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Discussion Starter #8
If it not broke I'm not gonna fix it. If I can get it as an option I will, if not I won't.
 

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No LSD on my boxster, and lets just say this, it really needs it. If you have ever been on the power through a turn that switches from oncamber to off, you will know why lsd is a good thing.

Instant slip...

Scot
 

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All a properly setup LSD does though is let you get on the power a bit earlier coming out of corners. I know very few bother with them in the UK unless racing as the Elise just isn't that powerful. Still if it is well configured for the car I can see why people would want one.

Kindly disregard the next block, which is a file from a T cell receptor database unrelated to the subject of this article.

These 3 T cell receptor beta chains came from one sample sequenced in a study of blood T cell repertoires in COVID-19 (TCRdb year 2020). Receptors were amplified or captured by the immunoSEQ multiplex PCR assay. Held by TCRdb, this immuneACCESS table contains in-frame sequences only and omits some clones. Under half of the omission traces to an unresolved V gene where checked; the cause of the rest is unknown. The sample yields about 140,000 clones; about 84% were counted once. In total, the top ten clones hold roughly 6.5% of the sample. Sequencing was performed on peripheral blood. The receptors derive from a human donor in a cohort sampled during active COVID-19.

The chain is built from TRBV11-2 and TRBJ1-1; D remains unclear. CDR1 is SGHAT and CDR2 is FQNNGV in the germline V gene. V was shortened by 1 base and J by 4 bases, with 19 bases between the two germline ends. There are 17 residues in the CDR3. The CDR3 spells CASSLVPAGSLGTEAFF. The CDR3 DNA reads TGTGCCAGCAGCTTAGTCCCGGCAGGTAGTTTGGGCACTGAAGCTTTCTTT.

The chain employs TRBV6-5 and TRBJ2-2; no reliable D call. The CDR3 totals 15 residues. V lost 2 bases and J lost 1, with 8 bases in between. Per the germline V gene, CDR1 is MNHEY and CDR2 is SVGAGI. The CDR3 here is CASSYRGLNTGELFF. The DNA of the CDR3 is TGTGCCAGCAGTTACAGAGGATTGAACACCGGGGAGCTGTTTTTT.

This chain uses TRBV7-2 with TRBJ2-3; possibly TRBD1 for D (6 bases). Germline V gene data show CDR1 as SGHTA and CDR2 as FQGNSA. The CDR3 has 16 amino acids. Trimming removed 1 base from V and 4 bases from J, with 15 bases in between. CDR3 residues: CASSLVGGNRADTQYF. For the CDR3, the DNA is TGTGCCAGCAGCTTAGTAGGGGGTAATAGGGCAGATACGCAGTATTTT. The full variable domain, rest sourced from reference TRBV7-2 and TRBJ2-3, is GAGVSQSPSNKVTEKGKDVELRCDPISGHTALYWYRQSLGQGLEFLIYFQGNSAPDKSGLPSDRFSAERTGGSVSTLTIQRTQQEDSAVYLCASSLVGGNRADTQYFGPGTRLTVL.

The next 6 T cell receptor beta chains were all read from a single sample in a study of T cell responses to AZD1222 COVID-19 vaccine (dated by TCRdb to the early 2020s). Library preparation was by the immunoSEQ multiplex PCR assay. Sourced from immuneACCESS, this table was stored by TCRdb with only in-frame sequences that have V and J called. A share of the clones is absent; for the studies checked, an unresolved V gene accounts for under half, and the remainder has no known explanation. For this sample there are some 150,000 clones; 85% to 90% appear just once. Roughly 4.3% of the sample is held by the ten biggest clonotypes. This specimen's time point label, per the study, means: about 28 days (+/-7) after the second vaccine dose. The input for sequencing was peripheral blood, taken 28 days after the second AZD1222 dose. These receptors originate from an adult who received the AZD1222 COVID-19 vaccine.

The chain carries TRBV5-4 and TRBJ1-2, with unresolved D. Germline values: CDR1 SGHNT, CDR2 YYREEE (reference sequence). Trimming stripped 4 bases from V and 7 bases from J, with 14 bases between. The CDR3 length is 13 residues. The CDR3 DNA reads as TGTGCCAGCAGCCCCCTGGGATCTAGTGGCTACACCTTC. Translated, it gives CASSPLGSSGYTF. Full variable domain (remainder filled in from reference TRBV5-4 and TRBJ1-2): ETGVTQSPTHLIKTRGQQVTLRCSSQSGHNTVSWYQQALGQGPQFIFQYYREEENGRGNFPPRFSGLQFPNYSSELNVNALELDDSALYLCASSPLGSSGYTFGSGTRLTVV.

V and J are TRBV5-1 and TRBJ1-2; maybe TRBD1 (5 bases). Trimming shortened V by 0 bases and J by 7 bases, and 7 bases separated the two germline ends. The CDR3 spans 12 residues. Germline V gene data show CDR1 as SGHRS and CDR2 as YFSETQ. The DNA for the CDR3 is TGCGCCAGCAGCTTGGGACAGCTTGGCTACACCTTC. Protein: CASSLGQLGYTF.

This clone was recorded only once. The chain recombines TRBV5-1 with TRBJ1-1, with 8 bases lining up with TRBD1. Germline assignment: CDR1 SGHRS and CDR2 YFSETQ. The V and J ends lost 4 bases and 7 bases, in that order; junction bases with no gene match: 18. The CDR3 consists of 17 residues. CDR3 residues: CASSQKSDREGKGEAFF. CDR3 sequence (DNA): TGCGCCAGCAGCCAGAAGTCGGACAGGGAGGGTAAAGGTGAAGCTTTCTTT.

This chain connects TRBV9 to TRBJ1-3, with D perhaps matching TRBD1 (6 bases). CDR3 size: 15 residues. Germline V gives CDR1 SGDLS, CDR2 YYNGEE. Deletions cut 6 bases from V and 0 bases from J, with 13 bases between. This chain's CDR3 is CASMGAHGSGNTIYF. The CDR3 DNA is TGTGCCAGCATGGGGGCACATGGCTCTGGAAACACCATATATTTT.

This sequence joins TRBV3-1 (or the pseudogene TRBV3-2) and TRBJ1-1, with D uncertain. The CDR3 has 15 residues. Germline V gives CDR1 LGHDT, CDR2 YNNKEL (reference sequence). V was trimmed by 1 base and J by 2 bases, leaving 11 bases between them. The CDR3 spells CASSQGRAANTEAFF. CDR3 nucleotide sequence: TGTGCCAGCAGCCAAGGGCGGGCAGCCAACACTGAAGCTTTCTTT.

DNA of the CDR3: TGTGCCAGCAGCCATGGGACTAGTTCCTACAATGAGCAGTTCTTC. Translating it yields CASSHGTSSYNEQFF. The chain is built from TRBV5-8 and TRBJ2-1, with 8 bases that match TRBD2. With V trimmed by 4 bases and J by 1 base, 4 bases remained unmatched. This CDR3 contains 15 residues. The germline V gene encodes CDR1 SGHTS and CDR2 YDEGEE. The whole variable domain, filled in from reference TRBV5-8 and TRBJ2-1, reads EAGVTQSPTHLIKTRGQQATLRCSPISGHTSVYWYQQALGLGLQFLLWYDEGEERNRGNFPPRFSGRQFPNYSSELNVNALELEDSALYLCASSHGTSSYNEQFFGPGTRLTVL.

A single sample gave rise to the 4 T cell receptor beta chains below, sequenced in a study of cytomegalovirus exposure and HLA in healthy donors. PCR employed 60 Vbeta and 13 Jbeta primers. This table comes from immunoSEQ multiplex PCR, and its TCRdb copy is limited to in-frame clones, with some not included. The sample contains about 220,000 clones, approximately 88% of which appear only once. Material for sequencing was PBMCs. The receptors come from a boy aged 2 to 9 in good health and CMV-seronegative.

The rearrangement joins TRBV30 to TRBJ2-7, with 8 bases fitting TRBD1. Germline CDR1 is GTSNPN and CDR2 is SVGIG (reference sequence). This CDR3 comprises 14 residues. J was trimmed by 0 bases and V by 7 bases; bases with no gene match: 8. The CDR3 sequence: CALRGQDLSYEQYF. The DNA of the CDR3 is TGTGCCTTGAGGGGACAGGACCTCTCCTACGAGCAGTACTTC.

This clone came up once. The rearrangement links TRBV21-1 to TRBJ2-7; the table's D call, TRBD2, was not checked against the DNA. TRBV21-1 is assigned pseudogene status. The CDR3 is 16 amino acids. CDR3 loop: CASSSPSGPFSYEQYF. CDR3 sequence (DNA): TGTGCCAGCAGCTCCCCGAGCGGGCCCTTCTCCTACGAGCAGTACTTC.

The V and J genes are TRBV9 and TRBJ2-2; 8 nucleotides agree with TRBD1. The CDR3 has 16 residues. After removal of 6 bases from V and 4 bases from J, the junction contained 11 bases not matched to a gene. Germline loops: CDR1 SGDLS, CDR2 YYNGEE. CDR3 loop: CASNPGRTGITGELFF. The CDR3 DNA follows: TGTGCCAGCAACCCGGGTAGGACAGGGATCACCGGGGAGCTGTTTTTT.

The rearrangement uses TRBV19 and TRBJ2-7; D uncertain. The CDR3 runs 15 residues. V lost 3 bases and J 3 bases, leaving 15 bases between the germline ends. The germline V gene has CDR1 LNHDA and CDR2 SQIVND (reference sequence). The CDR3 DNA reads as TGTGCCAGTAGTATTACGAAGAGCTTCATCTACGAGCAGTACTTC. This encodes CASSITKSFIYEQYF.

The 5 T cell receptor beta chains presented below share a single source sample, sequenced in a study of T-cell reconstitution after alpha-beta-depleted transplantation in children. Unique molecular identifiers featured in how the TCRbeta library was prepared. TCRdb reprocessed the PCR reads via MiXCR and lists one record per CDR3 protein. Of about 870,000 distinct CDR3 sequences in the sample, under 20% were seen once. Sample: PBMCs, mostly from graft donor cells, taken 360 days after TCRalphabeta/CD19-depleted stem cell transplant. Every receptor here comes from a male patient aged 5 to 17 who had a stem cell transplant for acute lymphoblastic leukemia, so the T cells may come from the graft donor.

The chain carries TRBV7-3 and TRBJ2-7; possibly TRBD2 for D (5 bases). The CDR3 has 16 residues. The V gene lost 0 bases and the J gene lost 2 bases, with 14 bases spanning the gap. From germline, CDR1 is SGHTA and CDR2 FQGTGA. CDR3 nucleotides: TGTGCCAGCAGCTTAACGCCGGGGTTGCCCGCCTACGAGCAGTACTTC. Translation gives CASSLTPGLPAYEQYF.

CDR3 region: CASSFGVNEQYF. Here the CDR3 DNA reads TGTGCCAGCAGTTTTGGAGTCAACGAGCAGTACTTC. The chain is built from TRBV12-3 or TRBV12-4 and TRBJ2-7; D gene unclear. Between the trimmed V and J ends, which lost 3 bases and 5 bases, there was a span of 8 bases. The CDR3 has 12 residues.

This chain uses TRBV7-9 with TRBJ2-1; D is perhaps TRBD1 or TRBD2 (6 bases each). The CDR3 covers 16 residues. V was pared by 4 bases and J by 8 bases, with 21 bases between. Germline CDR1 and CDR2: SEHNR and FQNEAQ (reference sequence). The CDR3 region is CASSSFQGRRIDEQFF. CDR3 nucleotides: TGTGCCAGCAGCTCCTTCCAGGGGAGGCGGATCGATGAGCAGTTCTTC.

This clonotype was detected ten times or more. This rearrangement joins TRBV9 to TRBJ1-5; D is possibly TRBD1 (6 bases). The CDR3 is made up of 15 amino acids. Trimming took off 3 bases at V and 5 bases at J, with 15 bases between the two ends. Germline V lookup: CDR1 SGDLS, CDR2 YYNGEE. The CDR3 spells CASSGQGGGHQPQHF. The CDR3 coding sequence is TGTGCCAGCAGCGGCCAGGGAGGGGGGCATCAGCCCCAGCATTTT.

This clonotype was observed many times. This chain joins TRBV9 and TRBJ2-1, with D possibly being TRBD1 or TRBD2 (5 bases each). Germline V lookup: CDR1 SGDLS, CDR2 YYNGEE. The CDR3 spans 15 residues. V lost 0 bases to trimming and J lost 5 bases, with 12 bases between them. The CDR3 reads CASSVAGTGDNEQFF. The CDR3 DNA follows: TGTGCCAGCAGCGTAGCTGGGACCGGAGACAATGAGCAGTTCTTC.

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DanH said:
All a properly setup LSD does though is let you get on the power a bit earlier coming out of corners.
The key to winning. :)

As you said, if I was not racing the car, it would not be a big concern.
 

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Get in a car without an LSD. Position it so one tire is on ice, and the other on pavement. Prepare to go nowhere.

THIS is why its good on the street. 99% of the time you wouldnt notice the difference, but when you need it, lsd is a welcome improvement over normal differentials.

Scot